This episode’s guest is US variety star Jim Nabors, who earned his name playing Gomer Pyle on The Andy Griffith Show in the early 60s, and later had a starring role as the same character in Gomer Pyle, USMC until the end of the decade. Nabors briefly hosted his own variety show and made an appearance as a guest on Sesame Street six years before this episode aired.
When given the opportunity, Nabors plays up to his country roots and is for the most part solidly entertaining. His appearance as a gas station attendant, telling of his encounter with a UFO during Muppets News Flash, is a nice call back to Gomer Pyle, and he features in the episode’s stand-out sketch, where he plays a security guard in a bakery.
The sketch plays on Jim’s accent and how certain words can be misconstrued for comedy effect. Hands become hens, right become rats, and so on. It works well and is one of the only solid pieces in the episode. Another fairly amusing sketch is his brief skit with Animal, where he tells the beast to break a leg, only for Animal to oblige him.
Nabors’ closing musical number fails to deliver. He performs a rendition of the John Martin Sommers penned Thank God I’m A Country Boy, which was a chart topping hit for John Denver in 1975. Nabors performs this with the accompaniment of The Gogolala Jubilee Jug Band and, like the previous sketch that features the band, it’s a bit of a letdown.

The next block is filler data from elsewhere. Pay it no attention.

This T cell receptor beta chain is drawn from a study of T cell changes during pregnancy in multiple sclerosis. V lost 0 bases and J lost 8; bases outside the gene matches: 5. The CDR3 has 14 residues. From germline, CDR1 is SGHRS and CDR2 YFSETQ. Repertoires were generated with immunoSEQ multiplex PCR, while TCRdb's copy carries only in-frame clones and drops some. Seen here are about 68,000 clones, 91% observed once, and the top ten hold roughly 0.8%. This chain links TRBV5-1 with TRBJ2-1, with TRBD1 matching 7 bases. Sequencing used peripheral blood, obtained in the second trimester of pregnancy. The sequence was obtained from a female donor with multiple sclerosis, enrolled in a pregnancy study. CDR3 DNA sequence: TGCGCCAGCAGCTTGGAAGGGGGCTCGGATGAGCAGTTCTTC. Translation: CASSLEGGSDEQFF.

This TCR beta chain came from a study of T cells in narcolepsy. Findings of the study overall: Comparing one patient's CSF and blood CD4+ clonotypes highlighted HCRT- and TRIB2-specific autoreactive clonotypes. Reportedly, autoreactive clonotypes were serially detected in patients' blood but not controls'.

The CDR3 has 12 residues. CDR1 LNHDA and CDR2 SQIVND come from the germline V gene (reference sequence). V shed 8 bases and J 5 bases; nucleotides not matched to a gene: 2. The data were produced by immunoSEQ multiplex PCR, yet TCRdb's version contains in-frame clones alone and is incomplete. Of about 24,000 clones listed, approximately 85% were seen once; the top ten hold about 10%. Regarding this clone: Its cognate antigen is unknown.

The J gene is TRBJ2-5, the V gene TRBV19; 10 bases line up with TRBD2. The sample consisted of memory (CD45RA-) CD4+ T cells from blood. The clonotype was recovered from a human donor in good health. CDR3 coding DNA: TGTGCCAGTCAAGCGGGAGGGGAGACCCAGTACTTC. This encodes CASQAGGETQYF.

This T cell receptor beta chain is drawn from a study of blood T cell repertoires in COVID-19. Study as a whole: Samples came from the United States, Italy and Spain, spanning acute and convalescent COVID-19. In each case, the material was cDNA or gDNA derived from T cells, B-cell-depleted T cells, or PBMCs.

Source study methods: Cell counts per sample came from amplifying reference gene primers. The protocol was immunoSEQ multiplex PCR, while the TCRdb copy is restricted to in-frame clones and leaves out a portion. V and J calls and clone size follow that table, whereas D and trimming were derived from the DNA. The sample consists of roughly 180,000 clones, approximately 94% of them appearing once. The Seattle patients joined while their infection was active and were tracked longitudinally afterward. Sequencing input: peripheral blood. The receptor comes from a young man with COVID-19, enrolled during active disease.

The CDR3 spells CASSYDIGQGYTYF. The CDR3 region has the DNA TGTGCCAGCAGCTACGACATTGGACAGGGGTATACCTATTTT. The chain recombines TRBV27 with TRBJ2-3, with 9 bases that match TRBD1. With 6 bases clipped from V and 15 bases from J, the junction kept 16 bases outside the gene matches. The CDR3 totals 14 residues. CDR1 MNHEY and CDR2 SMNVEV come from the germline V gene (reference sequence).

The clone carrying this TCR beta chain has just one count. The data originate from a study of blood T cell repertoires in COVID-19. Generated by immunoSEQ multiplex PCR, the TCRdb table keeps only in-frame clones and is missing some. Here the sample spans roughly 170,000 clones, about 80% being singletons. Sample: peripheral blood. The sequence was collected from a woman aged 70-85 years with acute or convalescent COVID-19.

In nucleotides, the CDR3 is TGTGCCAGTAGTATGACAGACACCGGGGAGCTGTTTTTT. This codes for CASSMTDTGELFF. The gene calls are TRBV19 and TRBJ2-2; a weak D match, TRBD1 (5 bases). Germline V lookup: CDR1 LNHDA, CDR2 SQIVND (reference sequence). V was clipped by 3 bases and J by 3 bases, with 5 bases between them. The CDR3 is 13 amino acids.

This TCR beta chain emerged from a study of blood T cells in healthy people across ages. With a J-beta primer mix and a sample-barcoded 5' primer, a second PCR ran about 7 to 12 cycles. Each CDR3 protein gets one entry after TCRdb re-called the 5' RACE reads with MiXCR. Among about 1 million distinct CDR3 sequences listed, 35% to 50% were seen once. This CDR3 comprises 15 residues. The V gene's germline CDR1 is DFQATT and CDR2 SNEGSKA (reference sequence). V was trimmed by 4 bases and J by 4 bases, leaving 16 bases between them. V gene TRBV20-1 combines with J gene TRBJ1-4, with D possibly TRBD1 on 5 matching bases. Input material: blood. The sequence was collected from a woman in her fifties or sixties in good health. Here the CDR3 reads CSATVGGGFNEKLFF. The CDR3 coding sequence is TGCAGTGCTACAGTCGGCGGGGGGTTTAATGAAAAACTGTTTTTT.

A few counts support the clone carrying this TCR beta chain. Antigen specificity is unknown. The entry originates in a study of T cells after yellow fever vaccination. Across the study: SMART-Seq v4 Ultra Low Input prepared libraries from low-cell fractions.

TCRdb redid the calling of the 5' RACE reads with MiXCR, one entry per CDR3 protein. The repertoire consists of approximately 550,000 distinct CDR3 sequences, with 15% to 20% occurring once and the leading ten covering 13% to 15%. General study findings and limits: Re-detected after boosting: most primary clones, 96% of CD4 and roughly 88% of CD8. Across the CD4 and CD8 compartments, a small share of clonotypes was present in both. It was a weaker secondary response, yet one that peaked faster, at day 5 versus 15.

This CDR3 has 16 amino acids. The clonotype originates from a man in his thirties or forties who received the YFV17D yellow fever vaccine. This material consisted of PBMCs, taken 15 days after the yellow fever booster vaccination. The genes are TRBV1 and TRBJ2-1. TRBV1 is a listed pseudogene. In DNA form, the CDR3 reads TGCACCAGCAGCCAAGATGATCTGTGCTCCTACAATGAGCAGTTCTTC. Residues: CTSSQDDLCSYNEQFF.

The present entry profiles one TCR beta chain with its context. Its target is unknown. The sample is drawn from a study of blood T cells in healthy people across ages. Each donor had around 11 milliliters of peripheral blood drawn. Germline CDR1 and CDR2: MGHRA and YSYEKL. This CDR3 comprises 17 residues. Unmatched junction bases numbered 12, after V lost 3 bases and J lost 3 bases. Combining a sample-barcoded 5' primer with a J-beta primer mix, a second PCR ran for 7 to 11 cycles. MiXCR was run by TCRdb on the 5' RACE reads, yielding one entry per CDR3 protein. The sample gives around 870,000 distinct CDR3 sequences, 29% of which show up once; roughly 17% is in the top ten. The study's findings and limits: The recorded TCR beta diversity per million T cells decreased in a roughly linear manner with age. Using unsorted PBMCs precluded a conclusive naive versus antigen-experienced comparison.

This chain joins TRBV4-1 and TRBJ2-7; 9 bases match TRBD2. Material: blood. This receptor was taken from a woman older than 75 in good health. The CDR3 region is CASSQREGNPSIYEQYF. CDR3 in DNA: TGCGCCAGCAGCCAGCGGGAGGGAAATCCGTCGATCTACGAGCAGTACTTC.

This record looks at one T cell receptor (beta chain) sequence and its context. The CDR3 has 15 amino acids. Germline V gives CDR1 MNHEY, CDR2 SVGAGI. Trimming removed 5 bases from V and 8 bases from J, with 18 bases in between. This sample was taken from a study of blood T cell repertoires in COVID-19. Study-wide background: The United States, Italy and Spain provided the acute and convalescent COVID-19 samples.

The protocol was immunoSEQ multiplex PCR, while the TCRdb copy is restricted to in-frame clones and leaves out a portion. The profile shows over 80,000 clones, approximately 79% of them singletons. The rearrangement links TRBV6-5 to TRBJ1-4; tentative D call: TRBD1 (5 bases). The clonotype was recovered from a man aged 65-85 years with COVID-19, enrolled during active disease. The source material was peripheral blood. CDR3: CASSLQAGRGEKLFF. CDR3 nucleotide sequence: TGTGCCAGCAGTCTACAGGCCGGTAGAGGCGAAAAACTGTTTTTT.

Non-Nabors related highlights are few and far between, but include Dr. Teeth’s rendition of Money, which is lyrically inventive and features a nice visual gag as the payoff at the end of the number.
This was an earlier Muppet sketch that originally appeared a couple of times in the 60s on The Mike Douglas Show and Good Morning America. There’s also the ever reliable Statler and Waldorf, whose heckling of Fozzie and their interchanges after his set are of the high standard usually expected.
The introduction (or rather reintroduction) of Scooter was puzzling, as he was introduced in largely the same manner in the Ruth Buzzi episode. It’s not played knowingly, it really is as though episode four never happened.
I appreciate that there were differences between US and UK broadcasts of the show, so it’s entirely possible that this was his US debut, whereas the UK would have been introduced to him two episodes earlier. Still, it’s a little jarring.
Other discrepancies between the US and UK broadcasts of this episode include the omission of Nabor’s rendition of Gone With The Wind and the first appearance of the Danceros being left out of the UK version of the show. Omitting a sketch featuring the guest star is a bit of an odd move, considering that it’s a good piece and much of the other material featured is lacking in quality.
After episode five, which was a highlight of the series so far, this episode was a bit of a come down. There are numerous problems I had with the episode, the main one being that it never seemed to get going. The material misses more than it hits, and it doesn’t bring out the best in guest star Jim Nabors. The security guard scene shows that he has presence and the ability to be convincing in the sketches, but for the most part, the rest of his involvement in the episode falls as flat as much of the other material.
There are themes that are touched upon that could have been mined for comedy gold. The financial woes of the Muppets, given their rent arrears, alongside Jim Nabor’s country bumpkin image could have been explored further and set the foundation for the episode. Instead, there’s no discernable theme, just a series of spluttering vignettes.
Overall, this is the worst of the episodes in the debut series so far. It seems out of place in comparison to what has gone before, and I’d be surprised if any of the sketches are explored further later on in the series.